The One-Ton Jig. Photo BassMaster Magazine February 1989 Issue.

Reading the February 1989 issue of BassMaster Magazine, I came across a piece written by Michael Jones called Going Deep with the Big Bopper. Above the title were a couple of renderings of how to fish the deep-water Bopper and below the title was the name Greg Hines, so I decided to give it a better look.

Turns out the Big Bopper was what we today, or as long as I can remember, call the One-Ton Jig – a big 1-ounce football head that, at the time, was adorned with a Garland Spider Jig or a Yamamoto Hula Grub.

I hate saying something is western or eastern in origin – seems every time I do that I get a number of emails or comments proving me wrong. But here’s something I think can be traced back west as a deep-water power-fishing technique. The One-Ton jig.

I was introduced to it around the ’87 timeframe when anglers were using the technique on lakes such as Oroville, Mojave and Mead – typical lakes where Western Bass and U.S. Bass held their events.

The technique was such a deviation from the light-line techniques of doodling and split-shotting that many folks, entrenched in finesse tactics, wouldn’t even give it a second thought. Kind of like they did with the light-line tactics when they first came out, come to think of it.

Moving on, the article talks about how effective the technique is at fishing the 30- to 50-foot regions and doing it fast. Power-fishing in fact – something difficult to do in water deeper than 10 feet.

Hines talks of the need for a 6- to 6 1/2-foot medium-heavy rod coupled with 14-pound line and a graph recorder – ahhhh the smell of burning thermopaper in the morning. He also talks about what is probably the most important part of the technique, the retrieve.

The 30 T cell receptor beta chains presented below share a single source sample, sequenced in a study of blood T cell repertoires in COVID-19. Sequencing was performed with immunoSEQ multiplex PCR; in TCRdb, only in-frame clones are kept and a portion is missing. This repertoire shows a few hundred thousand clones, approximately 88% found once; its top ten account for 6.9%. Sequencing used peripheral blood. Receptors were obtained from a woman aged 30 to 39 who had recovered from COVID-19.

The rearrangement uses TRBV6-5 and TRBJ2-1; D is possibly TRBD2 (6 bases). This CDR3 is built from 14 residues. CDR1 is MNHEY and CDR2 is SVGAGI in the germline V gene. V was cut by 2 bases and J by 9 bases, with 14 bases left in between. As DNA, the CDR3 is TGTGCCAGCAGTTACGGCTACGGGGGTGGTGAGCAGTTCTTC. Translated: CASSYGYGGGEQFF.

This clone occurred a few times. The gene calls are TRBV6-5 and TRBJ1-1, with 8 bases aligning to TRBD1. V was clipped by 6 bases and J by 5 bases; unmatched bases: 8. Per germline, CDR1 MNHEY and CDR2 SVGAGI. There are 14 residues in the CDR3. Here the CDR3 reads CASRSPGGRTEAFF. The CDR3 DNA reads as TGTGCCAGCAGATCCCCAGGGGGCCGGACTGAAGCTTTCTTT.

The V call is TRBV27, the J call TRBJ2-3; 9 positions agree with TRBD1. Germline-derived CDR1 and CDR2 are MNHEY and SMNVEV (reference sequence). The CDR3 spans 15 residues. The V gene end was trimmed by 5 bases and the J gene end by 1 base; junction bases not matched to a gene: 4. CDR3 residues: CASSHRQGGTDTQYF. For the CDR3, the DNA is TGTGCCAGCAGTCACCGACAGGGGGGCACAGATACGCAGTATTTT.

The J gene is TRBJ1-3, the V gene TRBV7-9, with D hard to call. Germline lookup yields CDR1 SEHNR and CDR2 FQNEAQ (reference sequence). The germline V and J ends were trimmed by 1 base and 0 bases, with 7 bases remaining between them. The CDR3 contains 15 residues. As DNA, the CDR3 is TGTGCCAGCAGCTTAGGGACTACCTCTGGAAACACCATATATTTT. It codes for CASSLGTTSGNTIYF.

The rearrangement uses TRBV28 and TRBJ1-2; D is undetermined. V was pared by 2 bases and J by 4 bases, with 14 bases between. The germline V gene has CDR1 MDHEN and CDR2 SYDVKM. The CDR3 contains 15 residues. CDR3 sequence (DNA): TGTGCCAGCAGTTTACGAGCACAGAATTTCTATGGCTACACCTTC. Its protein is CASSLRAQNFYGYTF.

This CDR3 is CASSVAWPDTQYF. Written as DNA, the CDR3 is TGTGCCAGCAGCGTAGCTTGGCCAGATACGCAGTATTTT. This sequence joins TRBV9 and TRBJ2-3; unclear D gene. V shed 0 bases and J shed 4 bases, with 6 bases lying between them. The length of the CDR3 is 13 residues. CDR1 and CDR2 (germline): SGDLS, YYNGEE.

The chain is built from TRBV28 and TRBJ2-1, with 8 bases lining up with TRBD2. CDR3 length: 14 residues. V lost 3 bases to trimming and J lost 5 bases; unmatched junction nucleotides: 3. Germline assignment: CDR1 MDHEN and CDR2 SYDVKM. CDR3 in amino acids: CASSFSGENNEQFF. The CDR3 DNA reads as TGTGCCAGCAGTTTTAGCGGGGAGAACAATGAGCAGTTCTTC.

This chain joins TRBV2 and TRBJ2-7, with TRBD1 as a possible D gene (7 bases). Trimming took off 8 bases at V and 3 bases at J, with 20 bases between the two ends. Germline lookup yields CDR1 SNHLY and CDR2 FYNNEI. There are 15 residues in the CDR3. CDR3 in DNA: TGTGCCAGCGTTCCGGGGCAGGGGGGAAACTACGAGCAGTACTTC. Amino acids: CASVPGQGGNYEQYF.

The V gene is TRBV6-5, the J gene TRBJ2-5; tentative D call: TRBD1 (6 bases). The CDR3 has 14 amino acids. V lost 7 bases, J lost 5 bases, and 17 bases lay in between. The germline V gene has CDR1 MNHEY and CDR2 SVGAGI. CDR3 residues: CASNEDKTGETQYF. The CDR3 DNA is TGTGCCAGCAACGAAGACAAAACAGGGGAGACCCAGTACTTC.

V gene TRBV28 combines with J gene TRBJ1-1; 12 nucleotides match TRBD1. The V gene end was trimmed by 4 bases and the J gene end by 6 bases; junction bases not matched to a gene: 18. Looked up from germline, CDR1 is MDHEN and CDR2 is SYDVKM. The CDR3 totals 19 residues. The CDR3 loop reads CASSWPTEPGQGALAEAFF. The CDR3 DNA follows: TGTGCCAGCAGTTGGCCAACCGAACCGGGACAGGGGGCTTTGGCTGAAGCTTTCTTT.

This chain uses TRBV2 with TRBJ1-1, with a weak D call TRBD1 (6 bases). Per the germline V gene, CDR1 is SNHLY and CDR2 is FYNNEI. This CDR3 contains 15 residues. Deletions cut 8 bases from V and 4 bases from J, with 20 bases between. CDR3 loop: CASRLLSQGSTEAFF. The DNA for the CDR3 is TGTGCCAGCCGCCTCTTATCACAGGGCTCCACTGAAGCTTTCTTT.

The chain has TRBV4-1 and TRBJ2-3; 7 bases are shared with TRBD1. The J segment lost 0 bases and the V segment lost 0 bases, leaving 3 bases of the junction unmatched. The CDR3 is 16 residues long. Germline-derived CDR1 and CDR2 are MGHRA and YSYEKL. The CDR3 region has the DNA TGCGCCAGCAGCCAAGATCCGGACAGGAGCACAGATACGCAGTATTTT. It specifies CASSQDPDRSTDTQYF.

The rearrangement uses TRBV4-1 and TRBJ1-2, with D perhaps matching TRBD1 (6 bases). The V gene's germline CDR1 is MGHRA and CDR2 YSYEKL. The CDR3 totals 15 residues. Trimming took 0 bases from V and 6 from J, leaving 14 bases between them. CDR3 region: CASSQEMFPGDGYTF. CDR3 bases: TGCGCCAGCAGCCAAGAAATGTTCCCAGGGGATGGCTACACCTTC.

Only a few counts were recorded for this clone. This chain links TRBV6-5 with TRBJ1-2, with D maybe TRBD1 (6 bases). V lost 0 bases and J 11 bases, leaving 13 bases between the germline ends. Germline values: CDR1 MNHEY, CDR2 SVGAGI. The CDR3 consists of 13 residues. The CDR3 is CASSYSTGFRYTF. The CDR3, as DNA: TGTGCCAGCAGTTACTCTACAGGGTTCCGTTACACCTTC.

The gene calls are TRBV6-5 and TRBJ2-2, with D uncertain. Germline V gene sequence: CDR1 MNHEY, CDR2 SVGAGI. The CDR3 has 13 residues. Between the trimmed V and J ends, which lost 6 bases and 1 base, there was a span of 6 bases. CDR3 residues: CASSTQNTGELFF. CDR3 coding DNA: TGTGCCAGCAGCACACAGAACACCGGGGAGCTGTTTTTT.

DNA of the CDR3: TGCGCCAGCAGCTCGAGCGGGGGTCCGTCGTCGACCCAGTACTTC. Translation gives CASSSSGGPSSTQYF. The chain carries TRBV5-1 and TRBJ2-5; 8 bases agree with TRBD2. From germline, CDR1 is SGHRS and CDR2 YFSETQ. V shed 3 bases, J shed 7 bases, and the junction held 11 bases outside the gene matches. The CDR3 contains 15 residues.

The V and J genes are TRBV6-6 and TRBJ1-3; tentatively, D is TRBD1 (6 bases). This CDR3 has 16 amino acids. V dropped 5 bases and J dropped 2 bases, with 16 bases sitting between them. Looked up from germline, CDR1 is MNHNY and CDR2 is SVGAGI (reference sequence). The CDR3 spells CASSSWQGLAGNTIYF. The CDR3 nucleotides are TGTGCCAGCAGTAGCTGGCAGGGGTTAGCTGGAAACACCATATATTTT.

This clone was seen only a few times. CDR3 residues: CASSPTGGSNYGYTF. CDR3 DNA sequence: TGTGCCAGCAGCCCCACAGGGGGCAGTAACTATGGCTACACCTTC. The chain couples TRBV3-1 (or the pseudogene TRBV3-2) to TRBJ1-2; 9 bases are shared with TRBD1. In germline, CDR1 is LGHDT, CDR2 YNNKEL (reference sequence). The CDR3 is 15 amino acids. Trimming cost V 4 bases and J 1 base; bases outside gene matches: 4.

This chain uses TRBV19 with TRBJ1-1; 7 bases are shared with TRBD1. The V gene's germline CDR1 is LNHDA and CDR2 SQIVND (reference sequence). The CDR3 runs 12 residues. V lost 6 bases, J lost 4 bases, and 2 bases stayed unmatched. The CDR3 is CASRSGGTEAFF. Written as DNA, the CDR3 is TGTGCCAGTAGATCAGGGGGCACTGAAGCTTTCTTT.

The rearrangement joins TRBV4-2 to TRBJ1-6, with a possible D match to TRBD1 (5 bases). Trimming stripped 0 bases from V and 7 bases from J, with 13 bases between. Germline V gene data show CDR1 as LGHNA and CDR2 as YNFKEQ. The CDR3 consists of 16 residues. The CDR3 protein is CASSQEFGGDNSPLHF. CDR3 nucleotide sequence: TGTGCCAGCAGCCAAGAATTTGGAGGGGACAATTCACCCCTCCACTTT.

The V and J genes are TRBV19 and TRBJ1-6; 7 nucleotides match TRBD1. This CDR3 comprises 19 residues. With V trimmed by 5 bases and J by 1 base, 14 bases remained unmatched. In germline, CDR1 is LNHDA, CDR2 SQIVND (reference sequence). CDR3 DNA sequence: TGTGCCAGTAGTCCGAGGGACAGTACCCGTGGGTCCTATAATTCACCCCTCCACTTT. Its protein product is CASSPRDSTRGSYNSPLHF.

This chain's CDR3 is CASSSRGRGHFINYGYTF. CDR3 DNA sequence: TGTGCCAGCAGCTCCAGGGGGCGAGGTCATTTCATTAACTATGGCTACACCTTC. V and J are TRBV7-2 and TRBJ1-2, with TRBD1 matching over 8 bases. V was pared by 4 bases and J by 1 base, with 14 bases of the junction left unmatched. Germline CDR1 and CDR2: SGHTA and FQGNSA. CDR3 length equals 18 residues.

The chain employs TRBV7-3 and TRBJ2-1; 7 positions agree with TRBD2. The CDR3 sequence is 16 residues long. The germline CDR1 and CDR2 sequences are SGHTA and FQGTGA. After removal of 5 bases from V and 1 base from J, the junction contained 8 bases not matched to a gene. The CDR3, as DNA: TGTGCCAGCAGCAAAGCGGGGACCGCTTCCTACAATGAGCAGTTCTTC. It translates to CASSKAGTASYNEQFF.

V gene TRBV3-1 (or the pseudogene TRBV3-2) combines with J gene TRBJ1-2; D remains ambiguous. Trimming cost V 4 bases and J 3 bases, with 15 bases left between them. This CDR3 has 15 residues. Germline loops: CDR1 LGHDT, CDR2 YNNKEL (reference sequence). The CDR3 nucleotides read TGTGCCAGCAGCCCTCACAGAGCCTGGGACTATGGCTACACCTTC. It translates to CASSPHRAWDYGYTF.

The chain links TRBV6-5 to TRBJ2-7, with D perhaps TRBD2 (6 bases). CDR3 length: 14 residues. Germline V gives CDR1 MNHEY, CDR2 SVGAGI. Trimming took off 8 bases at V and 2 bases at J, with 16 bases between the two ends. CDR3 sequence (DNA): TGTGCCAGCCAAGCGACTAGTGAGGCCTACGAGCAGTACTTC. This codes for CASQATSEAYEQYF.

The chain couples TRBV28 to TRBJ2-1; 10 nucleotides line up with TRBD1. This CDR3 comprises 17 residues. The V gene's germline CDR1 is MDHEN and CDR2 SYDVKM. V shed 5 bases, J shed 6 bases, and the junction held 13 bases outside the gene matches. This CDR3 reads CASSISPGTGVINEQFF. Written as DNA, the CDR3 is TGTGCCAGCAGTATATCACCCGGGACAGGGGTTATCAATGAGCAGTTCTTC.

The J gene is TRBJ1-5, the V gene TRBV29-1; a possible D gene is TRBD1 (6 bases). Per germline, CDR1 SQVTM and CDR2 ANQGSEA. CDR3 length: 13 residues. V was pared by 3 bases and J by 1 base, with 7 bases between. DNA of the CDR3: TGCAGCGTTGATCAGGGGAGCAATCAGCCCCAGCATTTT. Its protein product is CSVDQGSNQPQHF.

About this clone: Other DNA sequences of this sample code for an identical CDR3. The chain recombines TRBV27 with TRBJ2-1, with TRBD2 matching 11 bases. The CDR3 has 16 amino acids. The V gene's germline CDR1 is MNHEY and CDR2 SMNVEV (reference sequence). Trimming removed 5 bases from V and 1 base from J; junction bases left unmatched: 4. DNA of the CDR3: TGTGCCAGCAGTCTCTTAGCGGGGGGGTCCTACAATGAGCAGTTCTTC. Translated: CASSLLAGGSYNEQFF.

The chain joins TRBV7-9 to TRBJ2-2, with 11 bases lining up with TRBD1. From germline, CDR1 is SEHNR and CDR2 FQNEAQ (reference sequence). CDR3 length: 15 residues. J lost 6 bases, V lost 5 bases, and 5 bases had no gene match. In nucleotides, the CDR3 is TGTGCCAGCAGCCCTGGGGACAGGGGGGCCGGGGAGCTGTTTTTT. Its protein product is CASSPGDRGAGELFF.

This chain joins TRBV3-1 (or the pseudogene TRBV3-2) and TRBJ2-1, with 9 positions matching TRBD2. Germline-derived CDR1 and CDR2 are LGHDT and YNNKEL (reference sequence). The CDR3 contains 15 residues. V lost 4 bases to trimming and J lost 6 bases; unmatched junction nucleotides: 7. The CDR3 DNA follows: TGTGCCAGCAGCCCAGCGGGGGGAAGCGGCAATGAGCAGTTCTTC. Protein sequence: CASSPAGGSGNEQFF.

How to deflate a bass caught from deep water. Longtime BassMaster writer and respected fisheries biologist Hal Schramm provided the illustration. Photo February 1989 issue of BassMaster Magazine.

His typical retrieve is to cast into deep water, let the jig sink and then give the reel 6-8 fast cranks and stop. “It’s like fishing a crankbait in 40 feet of water,” he said.

The other critical thing that he stresses, though, is the head has to be a football head. In the west, the football head was a mainstay, but at the time the Arkie-style head had infiltrated the west and people had started to forget about the oblong hunk of lead.

With respect to the head, Jones wrote, “With the weight farther forward on the football head, the bait has a very direct fall, provides better ‘feel’ and provides better vibration and movement.”

Hines went on to say, “..a streamlined head will slide towards you instead of falling straight down. In deep water, if the bait slides towards you, a fish can suck it in a spit it out and you’ll never know it.”

The article then goes on to talk about hooking fish and getting them to the boat with such a heavy lever in their mouth. Also accompanying the article was a sidebar on deflating deep-caught bass with a needle, the first such article in a nationally published magazine. For the article, Jones interviewed CA DFG biologist Dennis Lee, who had been working on the subject since 1976.


Past Reader Comments:

Cc:  The Garland jig is one of the finest baits ever invented – IMHO.  Unfortunately, it has been overshadowed by Bobby Garland’s other great innovation – the Gitzit!  Thanks for posting this Terry.  Is it possible to post the actual article?

Terry to cc:  CC, I wish I could. It’s a great article.

Jeff Derrick:  Ahhhh….1 oz Spider jigs and Westy Worms….the staple of the Arizona fisherman in the 1980’s. I remember a AZ State Federation tournament at Lake Alamo and seeing John Murry with a coffee can full of 1 oz spider jigs, rigged and ready to go. They were essential on Roosevelt also.  Terry, I really enjoy your articles and (unfortunately) can really relate.

Terry to Jeff Derrick:  Thanks Jeff! I’m glad you’re enjoying it!